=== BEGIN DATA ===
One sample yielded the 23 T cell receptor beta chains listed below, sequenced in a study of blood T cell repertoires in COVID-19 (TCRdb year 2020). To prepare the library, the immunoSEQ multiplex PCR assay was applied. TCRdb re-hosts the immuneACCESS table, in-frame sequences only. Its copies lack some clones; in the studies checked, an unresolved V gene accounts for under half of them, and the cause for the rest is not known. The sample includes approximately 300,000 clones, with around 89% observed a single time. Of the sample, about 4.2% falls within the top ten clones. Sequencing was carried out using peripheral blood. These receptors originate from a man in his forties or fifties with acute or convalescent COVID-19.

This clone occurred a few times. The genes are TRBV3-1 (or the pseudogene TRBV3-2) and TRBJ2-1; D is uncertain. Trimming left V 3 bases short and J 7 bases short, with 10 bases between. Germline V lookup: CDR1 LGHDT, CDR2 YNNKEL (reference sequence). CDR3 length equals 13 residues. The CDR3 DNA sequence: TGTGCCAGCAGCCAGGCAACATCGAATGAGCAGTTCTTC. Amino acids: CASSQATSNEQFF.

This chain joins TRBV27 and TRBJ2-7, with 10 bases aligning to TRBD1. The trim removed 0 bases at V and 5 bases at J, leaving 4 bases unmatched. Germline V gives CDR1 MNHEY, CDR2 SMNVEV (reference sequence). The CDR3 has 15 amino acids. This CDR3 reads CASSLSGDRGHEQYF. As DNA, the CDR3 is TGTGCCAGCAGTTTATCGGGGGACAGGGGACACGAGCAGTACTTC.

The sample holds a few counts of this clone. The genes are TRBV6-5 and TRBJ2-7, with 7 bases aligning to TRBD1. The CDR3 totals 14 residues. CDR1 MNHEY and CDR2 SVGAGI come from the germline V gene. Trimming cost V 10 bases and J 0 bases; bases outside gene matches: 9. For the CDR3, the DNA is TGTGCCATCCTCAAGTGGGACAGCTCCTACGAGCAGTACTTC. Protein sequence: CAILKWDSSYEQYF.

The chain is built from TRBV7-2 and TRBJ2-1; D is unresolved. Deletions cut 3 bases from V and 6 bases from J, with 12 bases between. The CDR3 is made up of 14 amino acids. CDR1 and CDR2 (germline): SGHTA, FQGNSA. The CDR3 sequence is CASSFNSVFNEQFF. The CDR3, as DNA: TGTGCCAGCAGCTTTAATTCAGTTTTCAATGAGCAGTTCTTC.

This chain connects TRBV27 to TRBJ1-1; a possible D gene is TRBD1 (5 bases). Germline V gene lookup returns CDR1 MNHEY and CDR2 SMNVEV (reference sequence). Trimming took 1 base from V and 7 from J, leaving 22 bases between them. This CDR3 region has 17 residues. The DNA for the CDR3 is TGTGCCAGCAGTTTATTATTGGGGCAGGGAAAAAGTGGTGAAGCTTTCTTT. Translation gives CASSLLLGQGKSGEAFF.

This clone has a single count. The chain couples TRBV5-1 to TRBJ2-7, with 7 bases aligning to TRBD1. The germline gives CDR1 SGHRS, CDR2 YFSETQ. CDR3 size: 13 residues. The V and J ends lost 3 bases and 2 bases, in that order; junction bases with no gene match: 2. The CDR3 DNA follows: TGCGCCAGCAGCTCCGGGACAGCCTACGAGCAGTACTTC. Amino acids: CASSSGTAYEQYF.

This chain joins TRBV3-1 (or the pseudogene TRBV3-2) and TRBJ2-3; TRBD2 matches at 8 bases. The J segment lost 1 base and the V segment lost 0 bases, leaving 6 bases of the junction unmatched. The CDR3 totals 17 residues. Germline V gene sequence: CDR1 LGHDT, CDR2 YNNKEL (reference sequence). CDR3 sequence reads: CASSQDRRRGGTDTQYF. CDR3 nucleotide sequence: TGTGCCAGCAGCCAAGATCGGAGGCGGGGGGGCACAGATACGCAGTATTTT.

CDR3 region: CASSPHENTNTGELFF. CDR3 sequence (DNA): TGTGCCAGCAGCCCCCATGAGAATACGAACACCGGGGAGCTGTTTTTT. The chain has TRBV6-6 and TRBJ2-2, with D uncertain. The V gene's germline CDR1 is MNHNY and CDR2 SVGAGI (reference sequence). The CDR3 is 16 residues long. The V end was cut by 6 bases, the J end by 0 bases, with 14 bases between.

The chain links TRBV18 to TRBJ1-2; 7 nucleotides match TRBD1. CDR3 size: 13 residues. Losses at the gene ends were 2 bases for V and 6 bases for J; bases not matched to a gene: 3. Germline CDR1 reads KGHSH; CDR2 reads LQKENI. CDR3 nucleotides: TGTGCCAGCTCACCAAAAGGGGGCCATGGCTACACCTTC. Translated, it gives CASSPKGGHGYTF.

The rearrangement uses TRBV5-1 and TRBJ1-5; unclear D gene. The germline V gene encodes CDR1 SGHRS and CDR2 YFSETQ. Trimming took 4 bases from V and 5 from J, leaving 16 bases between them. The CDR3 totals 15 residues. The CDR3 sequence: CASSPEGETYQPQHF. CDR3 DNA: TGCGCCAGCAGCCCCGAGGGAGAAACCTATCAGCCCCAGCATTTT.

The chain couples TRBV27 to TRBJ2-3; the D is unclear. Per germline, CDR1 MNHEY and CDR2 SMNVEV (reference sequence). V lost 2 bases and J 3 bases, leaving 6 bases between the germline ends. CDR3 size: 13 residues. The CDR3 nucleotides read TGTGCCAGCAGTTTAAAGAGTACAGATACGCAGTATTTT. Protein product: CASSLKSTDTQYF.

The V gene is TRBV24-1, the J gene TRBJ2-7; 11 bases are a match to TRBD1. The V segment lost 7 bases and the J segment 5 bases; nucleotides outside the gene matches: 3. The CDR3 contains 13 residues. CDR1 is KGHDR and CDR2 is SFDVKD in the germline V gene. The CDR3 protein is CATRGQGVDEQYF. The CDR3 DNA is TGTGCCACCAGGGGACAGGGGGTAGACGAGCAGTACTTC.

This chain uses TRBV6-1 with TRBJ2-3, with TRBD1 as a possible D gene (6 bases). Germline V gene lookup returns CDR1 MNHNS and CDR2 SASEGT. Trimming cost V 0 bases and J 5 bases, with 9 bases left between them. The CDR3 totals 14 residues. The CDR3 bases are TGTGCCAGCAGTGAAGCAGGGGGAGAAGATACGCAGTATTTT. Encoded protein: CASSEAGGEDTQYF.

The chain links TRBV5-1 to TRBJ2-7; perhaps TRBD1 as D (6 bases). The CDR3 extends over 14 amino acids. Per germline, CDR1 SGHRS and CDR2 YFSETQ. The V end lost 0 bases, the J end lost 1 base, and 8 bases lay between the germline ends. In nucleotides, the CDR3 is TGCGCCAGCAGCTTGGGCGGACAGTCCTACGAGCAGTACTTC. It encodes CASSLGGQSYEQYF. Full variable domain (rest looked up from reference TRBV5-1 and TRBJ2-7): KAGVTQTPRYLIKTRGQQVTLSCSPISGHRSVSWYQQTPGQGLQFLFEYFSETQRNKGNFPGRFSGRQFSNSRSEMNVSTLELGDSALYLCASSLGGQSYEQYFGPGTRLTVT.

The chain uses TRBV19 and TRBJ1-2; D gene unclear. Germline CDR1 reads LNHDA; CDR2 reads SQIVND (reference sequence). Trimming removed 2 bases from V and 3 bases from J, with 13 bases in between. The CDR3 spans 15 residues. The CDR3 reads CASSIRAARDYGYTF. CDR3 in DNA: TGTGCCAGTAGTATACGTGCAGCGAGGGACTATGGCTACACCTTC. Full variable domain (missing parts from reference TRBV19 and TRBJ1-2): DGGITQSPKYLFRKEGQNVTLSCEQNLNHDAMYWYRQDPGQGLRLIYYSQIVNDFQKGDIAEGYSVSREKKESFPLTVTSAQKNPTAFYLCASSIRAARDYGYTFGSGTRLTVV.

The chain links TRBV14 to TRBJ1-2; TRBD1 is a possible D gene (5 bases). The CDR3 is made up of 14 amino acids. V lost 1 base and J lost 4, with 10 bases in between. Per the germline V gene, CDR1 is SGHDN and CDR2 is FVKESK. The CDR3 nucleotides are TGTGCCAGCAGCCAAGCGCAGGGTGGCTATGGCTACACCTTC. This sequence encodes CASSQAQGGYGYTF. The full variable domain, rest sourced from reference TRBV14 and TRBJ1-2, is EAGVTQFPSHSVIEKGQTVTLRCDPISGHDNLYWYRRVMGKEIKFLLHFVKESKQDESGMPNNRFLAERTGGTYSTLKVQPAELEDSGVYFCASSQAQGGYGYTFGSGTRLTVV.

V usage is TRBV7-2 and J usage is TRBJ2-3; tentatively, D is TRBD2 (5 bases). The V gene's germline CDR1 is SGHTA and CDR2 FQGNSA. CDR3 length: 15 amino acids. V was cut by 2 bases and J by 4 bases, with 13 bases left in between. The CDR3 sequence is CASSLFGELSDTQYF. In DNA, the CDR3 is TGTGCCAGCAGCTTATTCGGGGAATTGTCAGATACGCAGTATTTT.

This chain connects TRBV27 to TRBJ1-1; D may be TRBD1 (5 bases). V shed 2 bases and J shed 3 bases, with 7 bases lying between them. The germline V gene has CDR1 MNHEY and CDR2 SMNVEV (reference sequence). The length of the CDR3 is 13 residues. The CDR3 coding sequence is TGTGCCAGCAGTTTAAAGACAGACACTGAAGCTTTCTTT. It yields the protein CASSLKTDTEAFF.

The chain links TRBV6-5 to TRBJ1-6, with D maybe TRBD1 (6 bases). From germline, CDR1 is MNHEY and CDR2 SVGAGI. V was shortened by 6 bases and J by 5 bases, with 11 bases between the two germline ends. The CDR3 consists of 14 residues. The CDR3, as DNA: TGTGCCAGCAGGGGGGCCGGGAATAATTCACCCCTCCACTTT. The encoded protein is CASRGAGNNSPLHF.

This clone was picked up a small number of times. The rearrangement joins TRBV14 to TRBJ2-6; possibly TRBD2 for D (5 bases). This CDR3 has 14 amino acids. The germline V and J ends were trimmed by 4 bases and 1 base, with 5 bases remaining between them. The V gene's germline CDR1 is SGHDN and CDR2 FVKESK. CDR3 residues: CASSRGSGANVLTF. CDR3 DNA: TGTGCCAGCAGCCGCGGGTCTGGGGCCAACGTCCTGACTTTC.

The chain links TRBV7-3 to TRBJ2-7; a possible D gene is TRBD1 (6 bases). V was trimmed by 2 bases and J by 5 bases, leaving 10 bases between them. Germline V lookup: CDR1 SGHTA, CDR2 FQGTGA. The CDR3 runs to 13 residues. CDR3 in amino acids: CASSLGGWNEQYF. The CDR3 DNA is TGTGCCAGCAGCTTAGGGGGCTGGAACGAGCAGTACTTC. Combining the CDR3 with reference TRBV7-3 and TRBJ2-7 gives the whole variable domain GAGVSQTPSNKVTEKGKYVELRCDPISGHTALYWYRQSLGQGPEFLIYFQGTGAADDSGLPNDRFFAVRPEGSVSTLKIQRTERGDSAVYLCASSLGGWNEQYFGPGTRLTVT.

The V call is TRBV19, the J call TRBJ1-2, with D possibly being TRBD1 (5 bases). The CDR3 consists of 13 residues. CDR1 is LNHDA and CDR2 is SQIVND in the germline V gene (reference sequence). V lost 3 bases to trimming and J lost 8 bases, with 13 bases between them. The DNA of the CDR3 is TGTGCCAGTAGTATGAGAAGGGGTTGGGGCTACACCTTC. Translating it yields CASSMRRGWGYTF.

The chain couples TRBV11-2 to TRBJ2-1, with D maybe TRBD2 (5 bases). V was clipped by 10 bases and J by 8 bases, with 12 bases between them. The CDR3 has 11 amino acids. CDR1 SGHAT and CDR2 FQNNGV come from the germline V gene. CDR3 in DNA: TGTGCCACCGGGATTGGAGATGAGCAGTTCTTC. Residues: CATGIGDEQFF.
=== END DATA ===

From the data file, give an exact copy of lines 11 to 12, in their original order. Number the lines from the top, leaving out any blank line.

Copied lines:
The rearrangement uses TRBV5-1 and TRBJ1-5; unclear D gene. The germline V gene encodes CDR1 SGHRS and CDR2 YFSETQ. Trimming took 4 bases from V and 5 from J, leaving 16 bases between them. The CDR3 totals 15 residues. The CDR3 sequence: CASSPEGETYQPQHF. CDR3 DNA: TGCGCCAGCAGCCCCGAGGGAGAAACCTATCAGCCCCAGCATTTT.

The chain couples TRBV27 to TRBJ2-3; the D is unclear. Per germline, CDR1 MNHEY and CDR2 SMNVEV (reference sequence). V lost 2 bases and J 3 bases, leaving 6 bases between the germline ends. CDR3 size: 13 residues. The CDR3 nucleotides read TGTGCCAGCAGTTTAAAGAGTACAGATACGCAGTATTTT. Protein product: CASSLKSTDTQYF.